E-voting worries focus on failures, not fraud
Papering over the cracks
Major electronic voting machine problems occurred in at least six US states during the country's midterm elections, underscoring that system failure, not fraud, is the biggest issue facing future races, voting-rights activists and technologists said this week.
Machine problems delayed voting in many precincts in Colorado, Florida, Indiana, and Ohio, requiring election officials to keep the polls open late. Problems in Montana delayed the final tally of the results in that state, and in New Jersey, about five per cent of machines had some sort of problem, though the issues were characterized as minor in news reports.
While the Democratic sweep of the elections may have quelled early partisan concerns regarding fraud, widespread machines failures are not any more acceptable, said Eugene Spafford, a professor of computer science at Purdue University and the chair of the US Public Policy Committee for the Association for Computing Machinery.
"From the standpoint of a technologist, we can and should do better," Spafford said. "As a country, we have to do better than machines that can fail and are impossible to audit."
The US midterm elections were the most recent test for electronic voting machines. Many critics warned of the danger of fraud prior to Tuesday's election. The Democrats sweeping win across the nation appears to be the best rebuttal to the worries of some partisan critics. For example, before the election, some Democrats -most notably U.S. Representative Nancy Pelosi (D-Calif.)- seemed prepared to blame a loss on vote fraud.
"That is the only variable in this," Pelosi told the San Francisco Chronicle. "Will we have an honest count?''
However, the danger of a elections being hacked are less of a concern among nonpartisan critics than machine failure, said Courtenay Bhatia, president of election watchdog VerifiedVoting.org.
"The real issue is not fraud," Bhatia said. "The real issue is transparency and whether we have enough transparency to know that our elections are accurate. If problems occur, they are likely to be from errors due to failure or administering the system incorrectly."
While obvious fraud did not occur, software bugs, hardware failure, and poll workers' errors were not in short supply - such problems peppered the electoral landscape on Tuesday.
One widespread phenomenon, at least anecdotally, was the issue of "vote flipping" or "vote jumping," where a voter would discover that pressing the checkbox beside one candidate's name would somehow select a rival. The problem was also reported during the 2004 presidential election as well, Bhatia said.
"That really needs to be independently investigated," said Bhatia. "That is an example of a problem that we had before that obviously didn't get corrected."
The problems had some election workers willing to go back to a simpler time. In Florida's Broward County, one polling station could not get 10 out of 14 machines to accept votes for the first two hours of the election, according to news reports.
"I have two words for them - paper ballots!" 10-year veteran election volunteer John Miller, 78, told the Miami Herald. "I come from New England and they're still using paper ballots. They have no problems."
Yet, paper ballots also led to a long wait for the final tally, significant errors in counting and still did not eliminate or significantly reduce the chance of fraud, said Daniel Tokaji, an assistant professor of law at Ohio State University's Moritz College of Law.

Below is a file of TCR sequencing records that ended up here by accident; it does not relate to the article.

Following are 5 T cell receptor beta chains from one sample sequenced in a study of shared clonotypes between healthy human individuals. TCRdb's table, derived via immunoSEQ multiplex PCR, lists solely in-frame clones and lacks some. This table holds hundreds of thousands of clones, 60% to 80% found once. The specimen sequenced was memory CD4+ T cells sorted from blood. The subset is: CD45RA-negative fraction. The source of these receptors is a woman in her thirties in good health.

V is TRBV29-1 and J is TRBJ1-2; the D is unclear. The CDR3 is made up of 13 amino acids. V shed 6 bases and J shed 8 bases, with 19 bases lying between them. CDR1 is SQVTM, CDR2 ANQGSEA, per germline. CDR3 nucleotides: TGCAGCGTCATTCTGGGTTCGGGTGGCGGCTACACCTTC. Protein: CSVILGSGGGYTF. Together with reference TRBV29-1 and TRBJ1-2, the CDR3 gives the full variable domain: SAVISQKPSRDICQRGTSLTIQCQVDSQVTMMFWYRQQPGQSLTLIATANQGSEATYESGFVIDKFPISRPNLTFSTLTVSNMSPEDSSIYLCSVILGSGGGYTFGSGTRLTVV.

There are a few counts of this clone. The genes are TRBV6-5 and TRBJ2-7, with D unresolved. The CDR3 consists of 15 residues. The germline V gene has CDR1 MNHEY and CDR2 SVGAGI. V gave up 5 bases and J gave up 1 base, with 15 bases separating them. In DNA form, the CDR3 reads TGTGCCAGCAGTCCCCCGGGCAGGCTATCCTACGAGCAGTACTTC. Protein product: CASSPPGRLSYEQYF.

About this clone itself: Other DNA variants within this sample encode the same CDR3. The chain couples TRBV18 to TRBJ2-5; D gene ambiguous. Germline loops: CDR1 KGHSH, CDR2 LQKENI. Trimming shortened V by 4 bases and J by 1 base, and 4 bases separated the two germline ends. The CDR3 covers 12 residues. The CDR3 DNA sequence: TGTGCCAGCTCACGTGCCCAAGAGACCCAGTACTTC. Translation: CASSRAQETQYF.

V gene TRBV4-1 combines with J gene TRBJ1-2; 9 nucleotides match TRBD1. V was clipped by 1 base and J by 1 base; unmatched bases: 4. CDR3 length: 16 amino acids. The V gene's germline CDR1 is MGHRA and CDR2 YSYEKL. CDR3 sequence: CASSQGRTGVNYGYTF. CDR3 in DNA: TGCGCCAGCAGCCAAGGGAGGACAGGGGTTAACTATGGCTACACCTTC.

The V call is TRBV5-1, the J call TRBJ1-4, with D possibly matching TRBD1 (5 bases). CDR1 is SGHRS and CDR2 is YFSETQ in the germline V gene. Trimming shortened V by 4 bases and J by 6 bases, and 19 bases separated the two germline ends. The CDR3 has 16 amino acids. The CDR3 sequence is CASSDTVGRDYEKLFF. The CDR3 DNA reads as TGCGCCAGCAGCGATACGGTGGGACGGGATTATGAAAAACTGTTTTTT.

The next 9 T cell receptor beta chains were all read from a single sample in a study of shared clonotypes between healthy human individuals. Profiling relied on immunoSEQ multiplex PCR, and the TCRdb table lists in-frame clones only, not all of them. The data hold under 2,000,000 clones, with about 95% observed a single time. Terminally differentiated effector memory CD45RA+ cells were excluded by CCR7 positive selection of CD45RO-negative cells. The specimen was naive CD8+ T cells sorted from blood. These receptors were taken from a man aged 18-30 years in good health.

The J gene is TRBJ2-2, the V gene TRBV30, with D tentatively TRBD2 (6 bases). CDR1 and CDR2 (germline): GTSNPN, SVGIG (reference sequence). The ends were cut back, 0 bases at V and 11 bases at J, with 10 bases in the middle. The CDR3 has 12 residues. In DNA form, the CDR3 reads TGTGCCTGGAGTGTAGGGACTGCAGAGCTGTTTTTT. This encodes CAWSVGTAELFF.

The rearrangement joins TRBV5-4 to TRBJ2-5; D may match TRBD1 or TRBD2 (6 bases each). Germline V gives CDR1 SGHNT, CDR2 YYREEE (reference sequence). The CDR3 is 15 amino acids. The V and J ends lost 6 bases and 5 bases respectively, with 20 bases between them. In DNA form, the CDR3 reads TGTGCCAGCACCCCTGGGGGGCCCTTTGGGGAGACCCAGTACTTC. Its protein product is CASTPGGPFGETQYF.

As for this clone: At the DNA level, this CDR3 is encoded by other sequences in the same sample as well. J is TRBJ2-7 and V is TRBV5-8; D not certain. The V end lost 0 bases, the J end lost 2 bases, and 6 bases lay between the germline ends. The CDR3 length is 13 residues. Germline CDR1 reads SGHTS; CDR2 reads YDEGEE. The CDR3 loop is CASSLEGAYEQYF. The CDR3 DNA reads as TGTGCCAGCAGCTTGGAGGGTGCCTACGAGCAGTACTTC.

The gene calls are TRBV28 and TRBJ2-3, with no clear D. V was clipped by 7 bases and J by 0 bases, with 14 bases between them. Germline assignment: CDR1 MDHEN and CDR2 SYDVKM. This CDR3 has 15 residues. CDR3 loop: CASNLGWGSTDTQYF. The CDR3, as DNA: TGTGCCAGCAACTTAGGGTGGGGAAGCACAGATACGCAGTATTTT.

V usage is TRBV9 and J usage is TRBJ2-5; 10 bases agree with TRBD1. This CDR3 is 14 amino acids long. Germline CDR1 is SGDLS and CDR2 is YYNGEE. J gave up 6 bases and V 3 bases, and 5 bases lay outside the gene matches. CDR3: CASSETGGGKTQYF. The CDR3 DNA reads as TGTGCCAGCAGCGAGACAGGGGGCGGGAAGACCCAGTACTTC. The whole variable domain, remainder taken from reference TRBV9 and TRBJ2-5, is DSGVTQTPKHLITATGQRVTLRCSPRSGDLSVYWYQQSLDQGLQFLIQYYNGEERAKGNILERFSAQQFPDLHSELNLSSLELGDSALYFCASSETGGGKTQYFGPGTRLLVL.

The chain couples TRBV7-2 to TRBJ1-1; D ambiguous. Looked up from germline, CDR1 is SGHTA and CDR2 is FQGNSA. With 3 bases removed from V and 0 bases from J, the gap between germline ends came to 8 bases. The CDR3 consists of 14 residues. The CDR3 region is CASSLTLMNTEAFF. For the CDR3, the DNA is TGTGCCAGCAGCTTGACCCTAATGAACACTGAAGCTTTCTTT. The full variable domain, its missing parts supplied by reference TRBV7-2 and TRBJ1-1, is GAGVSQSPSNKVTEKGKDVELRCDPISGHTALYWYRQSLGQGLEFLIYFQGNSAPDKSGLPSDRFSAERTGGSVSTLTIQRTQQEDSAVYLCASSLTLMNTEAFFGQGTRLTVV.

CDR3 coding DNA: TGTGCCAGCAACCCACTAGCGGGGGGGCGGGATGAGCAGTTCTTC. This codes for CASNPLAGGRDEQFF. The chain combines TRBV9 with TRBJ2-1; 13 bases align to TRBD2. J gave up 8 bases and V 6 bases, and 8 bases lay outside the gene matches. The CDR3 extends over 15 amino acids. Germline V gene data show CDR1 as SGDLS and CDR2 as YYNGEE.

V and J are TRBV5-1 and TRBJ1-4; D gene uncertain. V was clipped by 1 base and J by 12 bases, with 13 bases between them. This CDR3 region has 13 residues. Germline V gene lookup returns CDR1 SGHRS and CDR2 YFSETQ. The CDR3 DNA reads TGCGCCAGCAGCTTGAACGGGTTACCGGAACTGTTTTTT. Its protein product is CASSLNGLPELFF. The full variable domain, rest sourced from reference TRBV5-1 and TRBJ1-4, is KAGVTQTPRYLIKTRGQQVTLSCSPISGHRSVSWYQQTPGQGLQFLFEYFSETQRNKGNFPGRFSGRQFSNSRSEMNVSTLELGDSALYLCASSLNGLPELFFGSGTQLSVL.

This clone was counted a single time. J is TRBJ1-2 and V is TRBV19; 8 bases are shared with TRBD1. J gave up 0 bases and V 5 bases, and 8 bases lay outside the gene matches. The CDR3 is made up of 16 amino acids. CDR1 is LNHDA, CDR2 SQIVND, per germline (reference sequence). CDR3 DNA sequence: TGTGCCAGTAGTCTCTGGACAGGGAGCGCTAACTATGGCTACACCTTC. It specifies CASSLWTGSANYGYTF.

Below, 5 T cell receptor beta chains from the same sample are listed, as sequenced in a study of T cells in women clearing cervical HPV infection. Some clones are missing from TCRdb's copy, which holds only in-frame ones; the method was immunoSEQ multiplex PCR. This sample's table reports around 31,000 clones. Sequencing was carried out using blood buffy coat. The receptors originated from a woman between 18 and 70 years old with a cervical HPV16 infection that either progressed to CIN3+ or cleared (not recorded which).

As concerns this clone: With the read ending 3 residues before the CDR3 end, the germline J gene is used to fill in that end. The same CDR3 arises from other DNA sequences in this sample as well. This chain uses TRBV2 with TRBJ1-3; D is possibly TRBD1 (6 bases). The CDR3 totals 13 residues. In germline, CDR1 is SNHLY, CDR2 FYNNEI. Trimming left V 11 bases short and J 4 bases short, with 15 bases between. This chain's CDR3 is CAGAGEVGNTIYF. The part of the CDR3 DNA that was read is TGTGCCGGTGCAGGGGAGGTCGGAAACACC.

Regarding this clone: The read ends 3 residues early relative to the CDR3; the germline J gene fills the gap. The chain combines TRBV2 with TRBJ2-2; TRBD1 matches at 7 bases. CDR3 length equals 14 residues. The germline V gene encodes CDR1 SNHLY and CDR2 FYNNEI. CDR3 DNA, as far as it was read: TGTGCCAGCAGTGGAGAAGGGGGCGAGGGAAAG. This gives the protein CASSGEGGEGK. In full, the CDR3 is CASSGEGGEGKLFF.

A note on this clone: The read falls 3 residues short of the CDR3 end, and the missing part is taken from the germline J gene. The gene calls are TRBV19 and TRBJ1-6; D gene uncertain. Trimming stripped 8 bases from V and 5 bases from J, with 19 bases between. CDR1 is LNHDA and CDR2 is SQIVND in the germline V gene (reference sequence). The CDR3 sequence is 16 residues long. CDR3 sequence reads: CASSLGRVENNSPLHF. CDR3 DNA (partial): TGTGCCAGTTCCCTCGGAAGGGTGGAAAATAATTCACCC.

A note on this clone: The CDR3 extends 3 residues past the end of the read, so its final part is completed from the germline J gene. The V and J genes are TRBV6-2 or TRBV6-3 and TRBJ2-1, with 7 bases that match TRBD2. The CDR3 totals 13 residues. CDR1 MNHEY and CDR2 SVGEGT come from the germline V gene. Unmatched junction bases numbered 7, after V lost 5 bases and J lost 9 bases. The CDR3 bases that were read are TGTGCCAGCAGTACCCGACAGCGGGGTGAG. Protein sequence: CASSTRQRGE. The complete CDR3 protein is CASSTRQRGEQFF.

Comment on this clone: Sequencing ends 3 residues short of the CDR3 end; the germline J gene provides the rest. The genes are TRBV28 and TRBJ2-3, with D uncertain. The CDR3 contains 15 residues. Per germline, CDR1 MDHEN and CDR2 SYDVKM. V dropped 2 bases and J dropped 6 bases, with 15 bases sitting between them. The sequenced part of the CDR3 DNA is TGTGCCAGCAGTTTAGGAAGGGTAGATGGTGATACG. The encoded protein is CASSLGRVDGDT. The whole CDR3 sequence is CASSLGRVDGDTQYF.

"I think it is people's intuition that paper is a panacea, but history tells us otherwise," Tokaji said. "The whole reason that we went away from paper ballots to lever machines was because paper was manipulatable."
Purdue University's Spafford stressed that the election problems this year were minor compared to what could happen. Machine failures in a critical state could create an election crisis if there is no backup method for counting people's votes cast on defective machines, he said, adding that such worries are not the province of any particular party.
"The technologists that I know who are concerned about this, span the political spectrum," Spafford said. "They want something that is good for the country - it is not a political issue."
Tokaji agreed that future problems could significantly hinder elections, but maintained that the paper trail mandated by more than half of U.S. states could be the heart of the issue. In a May primary in Cuyahoga County, Ohio, numerous problems, including a large number of failure in the printing of voter verified paper audit trail (VVPAT) ballots, plagued the election.
"I'm very concerned about how well VVPAT recounts are going to work in a close election," Tokaji said. "In Cuyahoga County, there was a lot of problems in the primary, but the finding that troubles me was that (many of) the VVPAT records were damaged or somehow compromised, and that concerns me in a close election."
In the future, the academics and voting-system critics need to work more closely with election officials, Thomas Wilkey, executive director of the Election Assistance Commission, said in an interview prior to the election. The EAC has just completed its public comment period on the federal certification guidelines for new voting systems.
"I am not going to take away from any of the work these folks have done," Wilkey said. "What we would love to see happen is the scientists the academics get together with the true election officials out there."
Until now, most election officials have been wary of academicians, but after the latest election, maybe that will change.
This article originally appeared in Security Focus.
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